Humana Interviews: Umbrella Project Executive Director, Norah Elges, interviews playwright Jenny Rachel Weiner and Jill Rafson, Director of New Work at Roundabout Theatre Company

Jenny Rachel Weiner is the 2016 Tow Foundation Playwright-in-Residence at the Roundabout Theatre in NYC where her play Kingdom Come will receive its world premiere this fall. Her play, Horse Girls, received it’s west coast premiere at Seattle’s Annex Theatre in 2014.

Jill Rafson is the Director of New Work at Roundabout Theatre Company and has been a major champion of new plays; especially Jenny’s. Jenny and Jill first met by introduction from Josh Harmon (Bad Jews), and after attending Jenny’s thesis production of Nina at Fordham University (MFA 2014), Jill got to read an early draft of Kingdom Come…the rest just fell together.

We got together for a hotel room chat to rehash their meet-cute, the importance of institutions supporting emerging playwrights, and that a good theatre buddy + bourbon is the best way to survive Humana.
NE: It’s so wonderful that you identified this opportunity for emerging playwrights. I know so often that less really happens or agents won’t sign you  until you’ve had that first production. How do you find the scripts for playwrights who don’t have agents?

JR: Some of them are how Jenny came to me  through an artist recommendation. We also support emerging directors so we’re constantly talking to directors and we ask them what playwrights they are interested in. I also make an effort to try to cover as many of the MFA programs as possible. I’m looking for good plays so if you can get me a good play, I don’t care how I got it.

NE: Can you share a bit about Kingdom Come and what it was about the play that made it that needle in the haystack? What is the play about?

JW: The play is about two women who catfish each other on the internet and fall in love. It’s my musing on modern day loneliness and the way we hide and project the people we want to be.  How that intersects with our dreams and insecurities; what’s real connection and what’s masked connection.

JR: For me, I tend to get plays in phases. I’d been getting a lot of scripts touching on this internet thing and if are we more connected or less connected. Often, when I’m reading a lot on the same theme, I’ll finally read one that cracks it in a new way like, “Oh! somebody here has actually figured out how to get to the actual human piece of this.” And it was funny. There’s a lot of serious or self-serious work out there and I really strive to find things that actually have some comedy in them and are willing to let the humor come out. One thing I’ve always loved about Jenny is that she’s a woman who is hilarious. Hilarious women really are unicorns. I’m often asked, “What is the aesthetic of Roundabout Underground?” We air on the side of sincerity. Heart on the sleeve, narrative driven work. That’s just what we tend to like, and that’s what Jenny’s work is.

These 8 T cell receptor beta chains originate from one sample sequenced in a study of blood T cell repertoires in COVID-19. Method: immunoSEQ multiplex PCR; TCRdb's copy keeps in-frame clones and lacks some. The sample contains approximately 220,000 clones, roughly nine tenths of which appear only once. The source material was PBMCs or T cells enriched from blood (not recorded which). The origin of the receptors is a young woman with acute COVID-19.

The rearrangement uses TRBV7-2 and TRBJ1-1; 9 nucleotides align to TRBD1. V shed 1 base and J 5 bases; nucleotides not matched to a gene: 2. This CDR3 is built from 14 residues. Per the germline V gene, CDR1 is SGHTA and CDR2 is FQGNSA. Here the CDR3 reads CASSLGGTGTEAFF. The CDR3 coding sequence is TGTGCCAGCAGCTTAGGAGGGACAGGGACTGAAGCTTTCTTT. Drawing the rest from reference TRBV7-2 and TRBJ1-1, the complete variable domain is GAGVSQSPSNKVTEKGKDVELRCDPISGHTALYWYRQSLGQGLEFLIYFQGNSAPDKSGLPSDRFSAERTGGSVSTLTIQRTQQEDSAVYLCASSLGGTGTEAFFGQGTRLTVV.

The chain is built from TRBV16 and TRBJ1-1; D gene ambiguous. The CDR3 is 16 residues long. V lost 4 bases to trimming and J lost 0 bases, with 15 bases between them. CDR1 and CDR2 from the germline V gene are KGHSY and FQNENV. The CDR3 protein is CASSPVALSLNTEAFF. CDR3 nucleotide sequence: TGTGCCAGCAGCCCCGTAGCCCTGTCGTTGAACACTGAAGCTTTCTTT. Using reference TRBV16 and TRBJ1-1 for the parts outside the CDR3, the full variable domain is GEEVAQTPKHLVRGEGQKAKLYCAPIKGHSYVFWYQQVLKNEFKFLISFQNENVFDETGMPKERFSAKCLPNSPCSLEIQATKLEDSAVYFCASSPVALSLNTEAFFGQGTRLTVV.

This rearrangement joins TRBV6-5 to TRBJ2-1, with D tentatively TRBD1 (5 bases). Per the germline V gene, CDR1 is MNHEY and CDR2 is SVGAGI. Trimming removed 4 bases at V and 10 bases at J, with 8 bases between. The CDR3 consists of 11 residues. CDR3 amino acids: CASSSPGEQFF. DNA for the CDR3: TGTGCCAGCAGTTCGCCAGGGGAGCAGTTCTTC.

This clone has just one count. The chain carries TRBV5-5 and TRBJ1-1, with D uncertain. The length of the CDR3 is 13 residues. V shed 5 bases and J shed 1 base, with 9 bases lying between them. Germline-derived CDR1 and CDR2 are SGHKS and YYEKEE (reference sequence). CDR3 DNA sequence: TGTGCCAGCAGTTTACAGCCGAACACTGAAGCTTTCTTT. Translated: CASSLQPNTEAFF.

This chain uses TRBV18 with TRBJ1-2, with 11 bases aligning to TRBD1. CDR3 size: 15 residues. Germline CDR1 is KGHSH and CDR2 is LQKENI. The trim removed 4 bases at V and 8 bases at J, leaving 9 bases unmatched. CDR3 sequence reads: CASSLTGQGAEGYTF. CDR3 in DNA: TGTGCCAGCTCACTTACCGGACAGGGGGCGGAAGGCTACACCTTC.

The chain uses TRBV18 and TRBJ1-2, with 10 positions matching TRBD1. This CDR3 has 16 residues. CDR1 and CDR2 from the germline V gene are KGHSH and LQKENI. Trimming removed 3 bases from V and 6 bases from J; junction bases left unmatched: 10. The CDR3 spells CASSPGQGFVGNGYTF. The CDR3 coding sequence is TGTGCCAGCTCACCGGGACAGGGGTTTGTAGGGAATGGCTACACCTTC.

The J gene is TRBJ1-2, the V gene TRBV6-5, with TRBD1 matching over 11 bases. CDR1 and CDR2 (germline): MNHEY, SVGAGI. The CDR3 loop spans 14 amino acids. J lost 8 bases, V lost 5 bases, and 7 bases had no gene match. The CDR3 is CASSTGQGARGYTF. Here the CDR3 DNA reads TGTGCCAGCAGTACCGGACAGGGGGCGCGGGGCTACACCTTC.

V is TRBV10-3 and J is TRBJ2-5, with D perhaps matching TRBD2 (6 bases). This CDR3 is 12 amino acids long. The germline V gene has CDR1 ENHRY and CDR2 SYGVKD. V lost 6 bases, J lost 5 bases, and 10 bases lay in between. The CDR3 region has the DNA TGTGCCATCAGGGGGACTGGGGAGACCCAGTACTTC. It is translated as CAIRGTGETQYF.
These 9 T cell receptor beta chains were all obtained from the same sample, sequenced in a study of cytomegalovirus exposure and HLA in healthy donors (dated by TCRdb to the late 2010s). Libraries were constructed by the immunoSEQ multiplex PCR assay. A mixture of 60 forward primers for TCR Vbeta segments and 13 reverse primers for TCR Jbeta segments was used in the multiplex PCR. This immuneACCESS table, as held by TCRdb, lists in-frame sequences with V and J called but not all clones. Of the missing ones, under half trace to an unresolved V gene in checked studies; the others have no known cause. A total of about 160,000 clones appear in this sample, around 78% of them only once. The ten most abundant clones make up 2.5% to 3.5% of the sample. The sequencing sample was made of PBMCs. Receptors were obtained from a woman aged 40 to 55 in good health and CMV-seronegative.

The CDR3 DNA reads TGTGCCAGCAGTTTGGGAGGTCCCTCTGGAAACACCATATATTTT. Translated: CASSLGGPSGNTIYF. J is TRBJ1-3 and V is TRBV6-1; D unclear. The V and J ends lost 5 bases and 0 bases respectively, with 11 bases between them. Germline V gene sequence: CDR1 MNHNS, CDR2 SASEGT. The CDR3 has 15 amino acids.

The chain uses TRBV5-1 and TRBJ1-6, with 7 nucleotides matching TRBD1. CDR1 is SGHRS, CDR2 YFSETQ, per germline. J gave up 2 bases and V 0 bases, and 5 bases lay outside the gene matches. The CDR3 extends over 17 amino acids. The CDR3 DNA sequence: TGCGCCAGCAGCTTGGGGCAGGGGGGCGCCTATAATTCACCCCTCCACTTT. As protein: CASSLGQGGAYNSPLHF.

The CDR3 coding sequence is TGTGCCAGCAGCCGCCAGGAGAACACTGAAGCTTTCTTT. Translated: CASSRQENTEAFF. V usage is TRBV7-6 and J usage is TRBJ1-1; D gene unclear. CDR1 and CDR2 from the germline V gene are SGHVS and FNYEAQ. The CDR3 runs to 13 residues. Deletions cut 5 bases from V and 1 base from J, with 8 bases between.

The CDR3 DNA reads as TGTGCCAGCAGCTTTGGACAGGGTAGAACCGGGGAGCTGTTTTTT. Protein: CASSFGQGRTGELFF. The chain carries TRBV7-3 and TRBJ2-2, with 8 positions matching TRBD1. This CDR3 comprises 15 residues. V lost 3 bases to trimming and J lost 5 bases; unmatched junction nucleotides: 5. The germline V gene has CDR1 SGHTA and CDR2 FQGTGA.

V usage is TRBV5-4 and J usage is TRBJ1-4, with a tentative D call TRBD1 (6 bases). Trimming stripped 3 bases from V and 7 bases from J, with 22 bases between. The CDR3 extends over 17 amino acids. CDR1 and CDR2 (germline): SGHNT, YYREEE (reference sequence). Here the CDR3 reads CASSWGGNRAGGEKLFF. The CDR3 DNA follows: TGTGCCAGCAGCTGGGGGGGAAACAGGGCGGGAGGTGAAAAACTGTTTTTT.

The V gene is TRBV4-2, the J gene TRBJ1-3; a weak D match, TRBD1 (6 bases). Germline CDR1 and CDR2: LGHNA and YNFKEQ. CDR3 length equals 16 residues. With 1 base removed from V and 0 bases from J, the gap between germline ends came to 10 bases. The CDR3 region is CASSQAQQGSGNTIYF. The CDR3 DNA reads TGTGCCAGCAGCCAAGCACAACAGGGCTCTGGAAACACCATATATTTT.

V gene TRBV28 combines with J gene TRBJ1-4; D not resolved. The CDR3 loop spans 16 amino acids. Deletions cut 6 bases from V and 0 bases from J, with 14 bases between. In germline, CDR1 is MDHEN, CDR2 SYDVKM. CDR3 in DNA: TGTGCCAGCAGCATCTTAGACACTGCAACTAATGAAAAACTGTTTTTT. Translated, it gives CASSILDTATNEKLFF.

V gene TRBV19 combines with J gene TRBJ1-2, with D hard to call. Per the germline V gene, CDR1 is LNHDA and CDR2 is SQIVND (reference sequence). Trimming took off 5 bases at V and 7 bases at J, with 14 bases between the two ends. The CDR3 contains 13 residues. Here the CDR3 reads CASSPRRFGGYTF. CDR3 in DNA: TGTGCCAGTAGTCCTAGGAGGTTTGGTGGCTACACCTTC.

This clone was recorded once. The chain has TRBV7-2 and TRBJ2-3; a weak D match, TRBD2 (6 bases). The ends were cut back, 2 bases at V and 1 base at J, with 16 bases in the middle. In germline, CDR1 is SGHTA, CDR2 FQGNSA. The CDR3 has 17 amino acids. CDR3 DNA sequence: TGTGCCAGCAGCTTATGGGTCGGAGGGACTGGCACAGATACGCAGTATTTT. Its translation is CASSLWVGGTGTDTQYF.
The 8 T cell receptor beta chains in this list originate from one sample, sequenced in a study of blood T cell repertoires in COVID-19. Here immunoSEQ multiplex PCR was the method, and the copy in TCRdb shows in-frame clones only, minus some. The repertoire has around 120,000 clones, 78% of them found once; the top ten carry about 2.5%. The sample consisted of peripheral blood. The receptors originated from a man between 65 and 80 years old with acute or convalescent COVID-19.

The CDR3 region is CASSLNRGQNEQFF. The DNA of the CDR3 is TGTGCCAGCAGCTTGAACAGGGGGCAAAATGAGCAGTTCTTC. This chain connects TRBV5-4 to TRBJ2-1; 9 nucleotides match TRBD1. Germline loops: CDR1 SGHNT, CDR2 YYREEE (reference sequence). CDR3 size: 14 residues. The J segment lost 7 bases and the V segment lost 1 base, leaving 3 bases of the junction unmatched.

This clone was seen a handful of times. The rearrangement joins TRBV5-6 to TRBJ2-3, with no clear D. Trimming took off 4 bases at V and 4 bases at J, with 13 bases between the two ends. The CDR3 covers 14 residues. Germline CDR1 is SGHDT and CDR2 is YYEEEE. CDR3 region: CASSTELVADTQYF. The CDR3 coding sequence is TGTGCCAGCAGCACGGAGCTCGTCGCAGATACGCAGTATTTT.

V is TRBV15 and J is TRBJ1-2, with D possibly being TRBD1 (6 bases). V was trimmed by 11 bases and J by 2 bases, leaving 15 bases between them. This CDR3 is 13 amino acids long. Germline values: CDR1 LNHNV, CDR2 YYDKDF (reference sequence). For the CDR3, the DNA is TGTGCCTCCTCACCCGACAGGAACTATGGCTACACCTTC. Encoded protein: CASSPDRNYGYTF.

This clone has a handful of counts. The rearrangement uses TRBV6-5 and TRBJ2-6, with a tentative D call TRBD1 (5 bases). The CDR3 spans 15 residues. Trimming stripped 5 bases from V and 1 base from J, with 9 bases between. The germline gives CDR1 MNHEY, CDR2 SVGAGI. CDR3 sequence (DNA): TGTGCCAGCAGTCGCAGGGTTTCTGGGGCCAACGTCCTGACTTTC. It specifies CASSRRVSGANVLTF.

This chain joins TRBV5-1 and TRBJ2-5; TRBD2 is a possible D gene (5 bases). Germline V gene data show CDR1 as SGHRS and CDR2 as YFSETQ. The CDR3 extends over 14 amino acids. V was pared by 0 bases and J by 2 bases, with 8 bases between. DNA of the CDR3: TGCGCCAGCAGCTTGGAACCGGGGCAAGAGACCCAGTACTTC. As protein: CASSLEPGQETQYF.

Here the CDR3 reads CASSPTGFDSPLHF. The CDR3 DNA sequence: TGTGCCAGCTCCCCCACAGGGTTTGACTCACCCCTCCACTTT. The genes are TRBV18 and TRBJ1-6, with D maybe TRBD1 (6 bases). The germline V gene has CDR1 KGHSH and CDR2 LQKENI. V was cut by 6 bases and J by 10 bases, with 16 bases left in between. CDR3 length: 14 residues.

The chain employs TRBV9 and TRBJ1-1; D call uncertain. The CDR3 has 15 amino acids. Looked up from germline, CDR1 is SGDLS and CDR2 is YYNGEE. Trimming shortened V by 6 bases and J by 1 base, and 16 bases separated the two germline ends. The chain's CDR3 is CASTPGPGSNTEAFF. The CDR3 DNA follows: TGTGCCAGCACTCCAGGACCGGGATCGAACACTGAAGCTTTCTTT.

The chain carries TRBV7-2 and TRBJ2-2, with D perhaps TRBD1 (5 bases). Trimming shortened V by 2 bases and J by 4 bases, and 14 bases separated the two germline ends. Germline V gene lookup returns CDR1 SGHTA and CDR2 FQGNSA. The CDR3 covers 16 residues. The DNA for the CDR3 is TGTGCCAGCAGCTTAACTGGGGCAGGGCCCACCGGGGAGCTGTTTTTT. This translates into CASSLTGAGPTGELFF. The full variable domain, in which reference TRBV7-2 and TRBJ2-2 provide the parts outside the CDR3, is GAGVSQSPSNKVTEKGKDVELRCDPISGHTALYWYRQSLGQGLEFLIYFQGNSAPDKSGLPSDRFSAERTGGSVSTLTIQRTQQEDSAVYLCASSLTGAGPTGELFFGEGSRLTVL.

JW: I’m figuring out how to write through my perspective. Which is dark, funny, and with heart. It’s an interesting intersection. I’m a person who has real sincerity and real emotional depth in my own self, and also total sarcasm and jaded sense of the world. So it’s this funny, weird thing that I’m writing about which is people who really give a shit and are trying really hard to not give a shit. And that’s where the humor comes from.  We’re all trying our best and we care about the way our lives unfold. And I think I’ve found my home with Roundabout because of how my voice has developed.

A sincere way of life with a dark comedy on top of it in a clear narrative way. It’s not often theaters are truly looking for comedy. It’s rare actually that theaters are programing comedy.

Heavy drama is like looking at the sun. I want to deal with the same emotions and themes as a serious drama.  I’m masking it as something else. You can’t look at the sun.

JR: And my metaphor is ‘Eat your Vegetables’ theatre. You know when you’re watching a play that you should be watching but you don’t want to be watching it. Jenny hides the veggies in the mac’n’cheese.

JW: It’s so true! Life is so hard already. I need to feel comfortable to settle into the seat. I want to care about the people I’m seeing and I want to identify with them. And the way to identify with them is to see myself in them and the way to do that is with humor. It’s a reflection and a mirror. It’s us laughing at humanity and how hard it is to be a human.

JR: You may not be a 600lb woman, but everyone has felt insecure. That is the thing that you find universally throughout the characters in Kingdom Come. That’s what makes them so appealing.  That may as well be because we’re all feeling the same thing on the inside.

JW: Even if you’re not online dating, it’s like the way we project our personas on Facebook. We might not say we’re a different person, but we are projecting what we want people to see every moment. It’s how I want you to see my life. It’s a cultivated and curated image.

Jenny Weiner: Jill, you were actually the first person to read the very early second draft of Kingdom Come and you actually didn’t even tell me it was for the reading seriesI thought you were just reading my plays to keep our relationship going and I still hadn’t put two and two together. I just assumed that it didn’t apply to me, which is also why this all feels like I won the lottery.

Jill Rafson: I called Jenny and for the second time, tricked her into getting on the phone, not knowing what we were talking about, and told her that we’d selected Kingdom Come for the Underground Reading series; it was literally the needle in the haystack I’d been desperately wanting. And then one week after the series, we called Jenny to tell her that we’d be producing it this season.  I wish I did that everyday it’s the best part of my job.

Norah Elges: Is the purpose of the Underground Reading Series at Roundabout  to find a play for the mainstage?